With Love and Blessings
3rd October 2021: Letter from Locum Minister Rev Marion Paton
It hardly seems possible that it is harvest time again. The year seems to have flown by so quickly even though there have been so many difficulties along the way. This Sunday we shall celebrate Harvest Thanksgiving in both churches, and our gifts will be given to Storehouse, to help with their ongoing work amongst those in need.
It seems terrible that, in a country such as ours, there should be people who do not have enough to eat. It also seems terrible that there are families, some in which both parents are working, who cannot afford to keep up with their children’s clothing needs. We know that children grow very quickly and grow out of clothes very quickly and so our Kids Clothing Bank was set up to help alleviate this particular problem.
As we begin to emerge from the pandemic, many people are struggling with all sorts of issues caused by all that has happened. Some of these are financial, but others have more to do with a lack of confidence after the restrictions that we have all be living under. Whilst in the church we want to help our community and the wider world in every way we can, there is a limit to what we are able to do. However, if you know of anyone who would appreciate a visit from our minister or a member of our pastoral care team, do let us know. And can I remind you that there is a monthly short service on the first Friday of each month at 3-00pm for those who cannot for whatever reason, come to our morning service on a Sunday. All are welcome to this.
There will be no letter to accompany the service next week as the service is having to be prepared a week in advance.
With love and blessings
26th September 2021: Letter from Locum Minister Rev Marion Paton
Today in Holy Trinity, we are so pleased to be welcoming back our choir. It has been such a long time since we have been able to benefit from their ministry during our worship, and it is so good to have them back. We are not yet quite back to normal as they will not process in the usual way, but we hope to go back to this tradition as soon as it is considered safe to do so. Meantime, we are just delighted to have them back.
On Friday of this coming week we shall also recommence our monthly Short Afternoon Services at 3.00pm, with a service of thanksgiving for the harvest. All are welcome to this service and to join in fellowship afterwards. We will also celebrate Harvest Thanksgiving at our Sunday services at both Dunino and Holy Trinity next Sunday. All of these events are steps along the way back to the things we love about our worship.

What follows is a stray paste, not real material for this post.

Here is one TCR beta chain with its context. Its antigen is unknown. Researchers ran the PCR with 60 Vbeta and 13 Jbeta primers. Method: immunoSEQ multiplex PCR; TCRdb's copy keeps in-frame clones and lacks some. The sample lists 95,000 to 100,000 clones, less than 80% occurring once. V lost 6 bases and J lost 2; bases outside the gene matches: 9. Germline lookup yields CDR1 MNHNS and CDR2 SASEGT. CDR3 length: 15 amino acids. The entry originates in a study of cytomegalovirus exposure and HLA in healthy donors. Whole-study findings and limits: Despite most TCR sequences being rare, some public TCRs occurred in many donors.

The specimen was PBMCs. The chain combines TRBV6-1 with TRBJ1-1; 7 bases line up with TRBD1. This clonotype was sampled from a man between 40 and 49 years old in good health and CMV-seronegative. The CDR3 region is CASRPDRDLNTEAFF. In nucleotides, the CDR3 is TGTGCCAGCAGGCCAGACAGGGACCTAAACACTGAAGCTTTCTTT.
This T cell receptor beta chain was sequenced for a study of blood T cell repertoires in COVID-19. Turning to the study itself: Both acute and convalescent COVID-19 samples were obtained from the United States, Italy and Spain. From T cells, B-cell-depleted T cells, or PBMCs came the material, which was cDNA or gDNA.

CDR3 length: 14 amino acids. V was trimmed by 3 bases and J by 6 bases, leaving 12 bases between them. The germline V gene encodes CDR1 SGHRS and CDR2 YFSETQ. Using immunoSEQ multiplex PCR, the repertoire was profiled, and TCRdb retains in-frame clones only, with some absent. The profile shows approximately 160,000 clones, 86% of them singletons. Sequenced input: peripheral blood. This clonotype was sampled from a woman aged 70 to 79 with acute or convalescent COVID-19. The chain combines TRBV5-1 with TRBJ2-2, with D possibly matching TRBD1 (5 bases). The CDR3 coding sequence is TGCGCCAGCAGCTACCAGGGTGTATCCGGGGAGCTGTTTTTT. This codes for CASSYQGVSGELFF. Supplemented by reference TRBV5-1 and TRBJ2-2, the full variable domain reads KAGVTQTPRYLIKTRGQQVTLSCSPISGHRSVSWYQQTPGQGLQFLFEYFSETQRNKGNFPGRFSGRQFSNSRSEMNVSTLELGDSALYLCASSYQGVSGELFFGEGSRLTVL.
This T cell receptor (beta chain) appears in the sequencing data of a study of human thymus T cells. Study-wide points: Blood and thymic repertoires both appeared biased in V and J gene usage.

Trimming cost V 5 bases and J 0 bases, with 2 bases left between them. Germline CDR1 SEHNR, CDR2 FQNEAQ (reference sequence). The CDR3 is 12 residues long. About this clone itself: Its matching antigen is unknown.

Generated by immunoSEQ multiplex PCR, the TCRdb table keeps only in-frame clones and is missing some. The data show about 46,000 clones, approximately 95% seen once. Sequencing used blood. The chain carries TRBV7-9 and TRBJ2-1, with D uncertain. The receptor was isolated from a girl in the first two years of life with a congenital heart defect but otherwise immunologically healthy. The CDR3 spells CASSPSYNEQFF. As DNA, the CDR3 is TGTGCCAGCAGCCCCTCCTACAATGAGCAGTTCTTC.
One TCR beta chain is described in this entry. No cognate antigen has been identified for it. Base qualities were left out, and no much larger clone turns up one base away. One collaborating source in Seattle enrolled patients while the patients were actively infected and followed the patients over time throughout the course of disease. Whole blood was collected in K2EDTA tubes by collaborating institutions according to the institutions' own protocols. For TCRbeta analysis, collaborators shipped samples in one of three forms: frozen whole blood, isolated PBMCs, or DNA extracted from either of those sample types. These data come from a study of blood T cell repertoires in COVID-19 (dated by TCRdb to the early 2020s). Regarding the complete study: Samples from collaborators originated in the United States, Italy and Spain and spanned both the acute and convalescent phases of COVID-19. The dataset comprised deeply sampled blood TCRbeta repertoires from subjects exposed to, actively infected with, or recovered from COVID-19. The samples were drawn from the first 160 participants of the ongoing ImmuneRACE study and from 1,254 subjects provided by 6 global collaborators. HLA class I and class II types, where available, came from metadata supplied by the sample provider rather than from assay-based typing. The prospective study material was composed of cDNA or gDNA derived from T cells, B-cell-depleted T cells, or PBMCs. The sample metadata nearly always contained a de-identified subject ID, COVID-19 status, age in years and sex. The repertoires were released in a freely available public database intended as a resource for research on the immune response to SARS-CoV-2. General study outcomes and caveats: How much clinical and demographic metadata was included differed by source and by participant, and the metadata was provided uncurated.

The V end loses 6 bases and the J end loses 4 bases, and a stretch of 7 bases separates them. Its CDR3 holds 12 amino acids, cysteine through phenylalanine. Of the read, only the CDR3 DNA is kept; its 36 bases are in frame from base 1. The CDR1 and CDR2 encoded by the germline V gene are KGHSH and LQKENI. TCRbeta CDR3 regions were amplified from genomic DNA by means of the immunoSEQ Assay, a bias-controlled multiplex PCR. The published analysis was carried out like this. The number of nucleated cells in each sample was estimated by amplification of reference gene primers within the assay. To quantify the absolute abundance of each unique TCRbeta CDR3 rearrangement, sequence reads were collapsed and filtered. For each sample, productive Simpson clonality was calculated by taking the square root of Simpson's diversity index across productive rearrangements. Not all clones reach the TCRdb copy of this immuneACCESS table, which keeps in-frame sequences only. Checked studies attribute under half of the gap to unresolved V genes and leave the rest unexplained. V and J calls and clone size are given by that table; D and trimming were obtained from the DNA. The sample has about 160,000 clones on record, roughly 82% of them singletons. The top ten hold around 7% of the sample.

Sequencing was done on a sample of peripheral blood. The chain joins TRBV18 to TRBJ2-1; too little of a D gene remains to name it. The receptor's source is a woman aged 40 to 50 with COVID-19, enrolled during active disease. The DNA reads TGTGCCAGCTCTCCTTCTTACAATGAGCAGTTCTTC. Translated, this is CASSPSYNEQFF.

To be free to worship our God in the way that we wish is a huge privilege. To be able to share that worship both in print and on YouTube and on Facebook means that we are reaching far more people with the message of the gospel than we would have been able to reach by the traditional methods. Whilst being present in person at the service is always very special, we want all our followers to know that you are an important part of our circle and are all enfolded in the circle of God’s love. Ours is an inclusive congregation where all are welcome.
With Love and Blessings
19th September 2021: Letter from Locum Minister Rev Marion Paton
This Sunday marks the annual Golf Service in Holy Trinity, and we are delighted to welcome the Rev Alistair Bennett as our guest preacher there, together with those golfers who are able to worship with us. Of course, because of the restriction on numbers and the social distancing still in place, and the fact that we have not been able to re-form the choir yet, the service will be a little different from usual, but I am grateful to all those who will be taking part in our worship.
Of course, so many things in life at the moment are a little different from usual, and for those who have to organise them, a lot more complicated than they might have been. So now is the time to re-assess what is really important to us as a fellowship of God’s people, and what is not. And I would want to suggest that at the top of the list of priorities should be our corporate worship. So many people have told me how much they have missed coming together for worship, and how much they have missed the atmosphere and the encouragement that worshipping God together creates.